“Every time the Black farmer has gotten to a point in which we were thriving, intentional forces came against us to pull us down,” Lindsay said. The tragedy, for the educator turned farmer, wasn’t just the loss of the land, it was the fragmenting of the community.

Farming, especially farming in hostile conditions, required cooperation that bonded community members. Success depended on neighbor helping neighbor.

Farming is not an easy endeavor at the best of times. Lindsay learned early on that there is a lot of pressure to keep a farm going that leaves little space for experimentation. By networking through SAAFON and controlling their own marketplace, Black farmers are increasing self-sufficiency and solving problems is a collective effort.

“One farmer can’t hold the load of an entire region, but regional farmers can hold the load of the region, especially when it is connected to other regions that are doing the same thing,” Lindsay said.

COVID-19 is lifting the curtain on the fragility of the food systems—the entire process of production to consumption—and exposing the alarming consequences of racial inequity. African Americans are contracting and dying from COVID-19 at shocking and disproportionately higher rates than whites.

A strong immune system is key to surviving the coronavirus, making access to nutrition a vital resource during the pandemic.

“If you don’t have power in the food system, you are more likely going to be more vulnerable to conditions like hunger and malnutrition,” said Todd Post, editor of the 2020 Hunger Report: Better Nutrition, Better Tomorrow. The 2020 report outlines recommendations to increase equal protection under the law and build better food systems that are free of racial inequity.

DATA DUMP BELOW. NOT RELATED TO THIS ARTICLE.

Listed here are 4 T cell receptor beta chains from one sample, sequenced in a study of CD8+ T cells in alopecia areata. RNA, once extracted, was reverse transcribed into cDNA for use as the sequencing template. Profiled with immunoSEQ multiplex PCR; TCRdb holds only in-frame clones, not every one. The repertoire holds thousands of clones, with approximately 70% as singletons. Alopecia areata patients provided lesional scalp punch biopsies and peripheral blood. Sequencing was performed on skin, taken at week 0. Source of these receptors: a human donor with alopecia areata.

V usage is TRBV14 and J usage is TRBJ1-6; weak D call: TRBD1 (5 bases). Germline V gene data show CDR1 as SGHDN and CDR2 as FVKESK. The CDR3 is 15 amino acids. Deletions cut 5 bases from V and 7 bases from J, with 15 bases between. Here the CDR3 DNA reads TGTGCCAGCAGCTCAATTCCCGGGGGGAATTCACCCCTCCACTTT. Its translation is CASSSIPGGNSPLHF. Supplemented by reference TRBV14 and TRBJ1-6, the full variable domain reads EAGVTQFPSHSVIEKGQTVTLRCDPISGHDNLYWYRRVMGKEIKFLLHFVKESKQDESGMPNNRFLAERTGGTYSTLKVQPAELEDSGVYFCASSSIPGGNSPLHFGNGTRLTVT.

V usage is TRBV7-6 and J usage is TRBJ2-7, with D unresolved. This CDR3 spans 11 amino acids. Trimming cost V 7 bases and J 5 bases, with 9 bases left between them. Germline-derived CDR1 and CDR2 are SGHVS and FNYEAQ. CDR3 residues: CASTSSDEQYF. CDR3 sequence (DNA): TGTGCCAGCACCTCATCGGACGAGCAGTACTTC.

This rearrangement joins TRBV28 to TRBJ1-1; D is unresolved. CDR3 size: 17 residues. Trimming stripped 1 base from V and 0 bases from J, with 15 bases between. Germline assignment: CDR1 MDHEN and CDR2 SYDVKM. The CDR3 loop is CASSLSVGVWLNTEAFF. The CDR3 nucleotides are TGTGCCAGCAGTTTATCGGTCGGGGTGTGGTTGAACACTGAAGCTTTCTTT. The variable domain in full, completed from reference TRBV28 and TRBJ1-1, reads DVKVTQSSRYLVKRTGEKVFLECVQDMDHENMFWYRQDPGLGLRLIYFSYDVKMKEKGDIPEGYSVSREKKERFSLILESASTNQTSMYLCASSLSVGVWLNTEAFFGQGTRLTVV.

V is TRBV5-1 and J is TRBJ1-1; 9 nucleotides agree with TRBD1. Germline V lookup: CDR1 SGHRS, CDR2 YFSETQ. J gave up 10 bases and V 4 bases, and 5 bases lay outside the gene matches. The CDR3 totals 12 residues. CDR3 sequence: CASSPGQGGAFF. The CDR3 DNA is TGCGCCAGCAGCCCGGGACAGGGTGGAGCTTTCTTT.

Lindsay wants to make it clear that coronavirus is not creating new systems of injustice but exposing those already built in the system. Breaking the illusion that the grocery store can sustain the Black community and reconnecting the people to the land is part of the answer for him.

“We don’t have a food shortage problem; we have a logistics problem,” he said. “Once you put that farm system into place and it’s connected with the ecosystem that is balanced, there’s abundance—there is always more than you can eat.”

Robin Stephenson is senior manager for digital campaigns and Rosa Saavedra is a regional organizer. Both work at Bread for the World. 

More Resources: Activist Tool Kit

The Activist Tool Kit is intended for new and current Bread grassroots hunger activists. It provides a set of how-to sheets for carrying out advocacy and fact sheets on the current issues Bread for the World is working on.

It's ideal as a starter toolkit for new Bread activists or as a set of updates for current activists. Form your own toolkit by printing out some or all of the sheets in the kit.

How-tos:


Issues-related pieces:


Biblical resources:

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Please let us know what suggestions you have for this page and how we can assist you. Email us at organizing@bread.org or call 800-822-7323.

Tools
from our Resource Library

For Education

For Faith

  • Finding Hope, Ending Hunger on Both Sides of the Border: A Bilingual Latino Devotional

    Devotional writers challenge us to feel the Spirit of God within us and to hear God’s urgent call to demand justice so all can put food on the table.
  • The Bible on Health as a Hunger Issue

    “As you therefore have received Christ Jesus the Lord, continue to live your lives in him, rooted and built up in him and established in faith.” These words from Colossians 2:6 remind us of the faith that is active in love for our neighbors.

    The Bible on...

  • Unity Declaration on Racism and Poverty

    A diverse body of Christian leaders calls on the churches and Congress to focus on the integral connection.

    Dear Members of Congress,

    As the president and Congress are preparing their plans for this year, almost 100 church leaders—from all the families of U.S. Christianity—are...

For Advocacy

Faith

African at Heart

November 22, 2019

Insight

From the Blog